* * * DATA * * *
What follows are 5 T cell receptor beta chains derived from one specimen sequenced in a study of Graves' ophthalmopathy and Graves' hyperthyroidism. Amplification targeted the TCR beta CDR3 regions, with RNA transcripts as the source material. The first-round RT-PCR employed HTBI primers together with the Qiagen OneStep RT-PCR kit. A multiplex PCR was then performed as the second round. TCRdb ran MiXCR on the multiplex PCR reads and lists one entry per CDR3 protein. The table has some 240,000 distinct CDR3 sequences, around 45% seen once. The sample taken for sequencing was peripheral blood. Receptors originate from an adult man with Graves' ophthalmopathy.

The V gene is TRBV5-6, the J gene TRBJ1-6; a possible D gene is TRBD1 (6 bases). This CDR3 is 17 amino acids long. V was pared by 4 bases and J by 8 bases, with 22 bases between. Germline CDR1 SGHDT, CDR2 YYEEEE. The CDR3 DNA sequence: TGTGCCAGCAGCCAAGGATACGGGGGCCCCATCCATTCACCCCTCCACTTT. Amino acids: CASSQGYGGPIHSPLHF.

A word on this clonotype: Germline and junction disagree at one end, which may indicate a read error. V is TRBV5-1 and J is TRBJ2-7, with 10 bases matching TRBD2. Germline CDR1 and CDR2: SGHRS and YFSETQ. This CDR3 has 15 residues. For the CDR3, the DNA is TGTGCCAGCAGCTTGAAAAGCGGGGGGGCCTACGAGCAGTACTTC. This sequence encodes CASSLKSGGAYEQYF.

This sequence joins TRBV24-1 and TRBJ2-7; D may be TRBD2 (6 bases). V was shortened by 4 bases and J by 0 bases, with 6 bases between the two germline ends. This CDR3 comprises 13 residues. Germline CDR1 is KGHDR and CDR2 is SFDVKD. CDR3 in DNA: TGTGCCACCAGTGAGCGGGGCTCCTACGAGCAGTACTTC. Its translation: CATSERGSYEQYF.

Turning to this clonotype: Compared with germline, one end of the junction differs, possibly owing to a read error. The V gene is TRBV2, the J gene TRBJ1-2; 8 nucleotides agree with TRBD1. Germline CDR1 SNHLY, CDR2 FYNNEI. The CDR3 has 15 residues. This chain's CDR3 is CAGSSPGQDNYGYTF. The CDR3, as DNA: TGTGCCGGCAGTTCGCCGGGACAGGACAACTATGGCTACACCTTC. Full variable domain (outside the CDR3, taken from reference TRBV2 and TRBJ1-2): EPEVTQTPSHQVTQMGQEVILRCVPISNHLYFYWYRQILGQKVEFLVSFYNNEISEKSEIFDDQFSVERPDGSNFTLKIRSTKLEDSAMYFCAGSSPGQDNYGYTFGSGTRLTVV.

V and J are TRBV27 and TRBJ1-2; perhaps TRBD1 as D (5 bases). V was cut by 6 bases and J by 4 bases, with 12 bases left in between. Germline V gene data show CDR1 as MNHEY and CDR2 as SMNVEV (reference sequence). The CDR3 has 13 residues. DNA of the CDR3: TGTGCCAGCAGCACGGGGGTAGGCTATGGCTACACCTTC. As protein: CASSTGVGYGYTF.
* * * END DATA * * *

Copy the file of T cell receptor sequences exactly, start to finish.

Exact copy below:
What follows are 5 T cell receptor beta chains derived from one specimen sequenced in a study of Graves' ophthalmopathy and Graves' hyperthyroidism. Amplification targeted the TCR beta CDR3 regions, with RNA transcripts as the source material. The first-round RT-PCR employed HTBI primers together with the Qiagen OneStep RT-PCR kit. A multiplex PCR was then performed as the second round. TCRdb ran MiXCR on the multiplex PCR reads and lists one entry per CDR3 protein. The table has some 240,000 distinct CDR3 sequences, around 45% seen once. The sample taken for sequencing was peripheral blood. Receptors originate from an adult man with Graves' ophthalmopathy.

The V gene is TRBV5-6, the J gene TRBJ1-6; a possible D gene is TRBD1 (6 bases). This CDR3 is 17 amino acids long. V was pared by 4 bases and J by 8 bases, with 22 bases between. Germline CDR1 SGHDT, CDR2 YYEEEE. The CDR3 DNA sequence: TGTGCCAGCAGCCAAGGATACGGGGGCCCCATCCATTCACCCCTCCACTTT. Amino acids: CASSQGYGGPIHSPLHF.

A word on this clonotype: Germline and junction disagree at one end, which may indicate a read error. V is TRBV5-1 and J is TRBJ2-7, with 10 bases matching TRBD2. Germline CDR1 and CDR2: SGHRS and YFSETQ. This CDR3 has 15 residues. For the CDR3, the DNA is TGTGCCAGCAGCTTGAAAAGCGGGGGGGCCTACGAGCAGTACTTC. This sequence encodes CASSLKSGGAYEQYF.

This sequence joins TRBV24-1 and TRBJ2-7; D may be TRBD2 (6 bases). V was shortened by 4 bases and J by 0 bases, with 6 bases between the two germline ends. This CDR3 comprises 13 residues. Germline CDR1 is KGHDR and CDR2 is SFDVKD. CDR3 in DNA: TGTGCCACCAGTGAGCGGGGCTCCTACGAGCAGTACTTC. Its translation: CATSERGSYEQYF.

Turning to this clonotype: Compared with germline, one end of the junction differs, possibly owing to a read error. The V gene is TRBV2, the J gene TRBJ1-2; 8 nucleotides agree with TRBD1. Germline CDR1 SNHLY, CDR2 FYNNEI. The CDR3 has 15 residues. This chain's CDR3 is CAGSSPGQDNYGYTF. The CDR3, as DNA: TGTGCCGGCAGTTCGCCGGGACAGGACAACTATGGCTACACCTTC. Full variable domain (outside the CDR3, taken from reference TRBV2 and TRBJ1-2): EPEVTQTPSHQVTQMGQEVILRCVPISNHLYFYWYRQILGQKVEFLVSFYNNEISEKSEIFDDQFSVERPDGSNFTLKIRSTKLEDSAMYFCAGSSPGQDNYGYTFGSGTRLTVV.

V and J are TRBV27 and TRBJ1-2; perhaps TRBD1 as D (5 bases). V was cut by 6 bases and J by 4 bases, with 12 bases left in between. Germline V gene data show CDR1 as MNHEY and CDR2 as SMNVEV (reference sequence). The CDR3 has 13 residues. DNA of the CDR3: TGTGCCAGCAGCACGGGGGTAGGCTATGGCTACACCTTC. As protein: CASSTGVGYGYTF.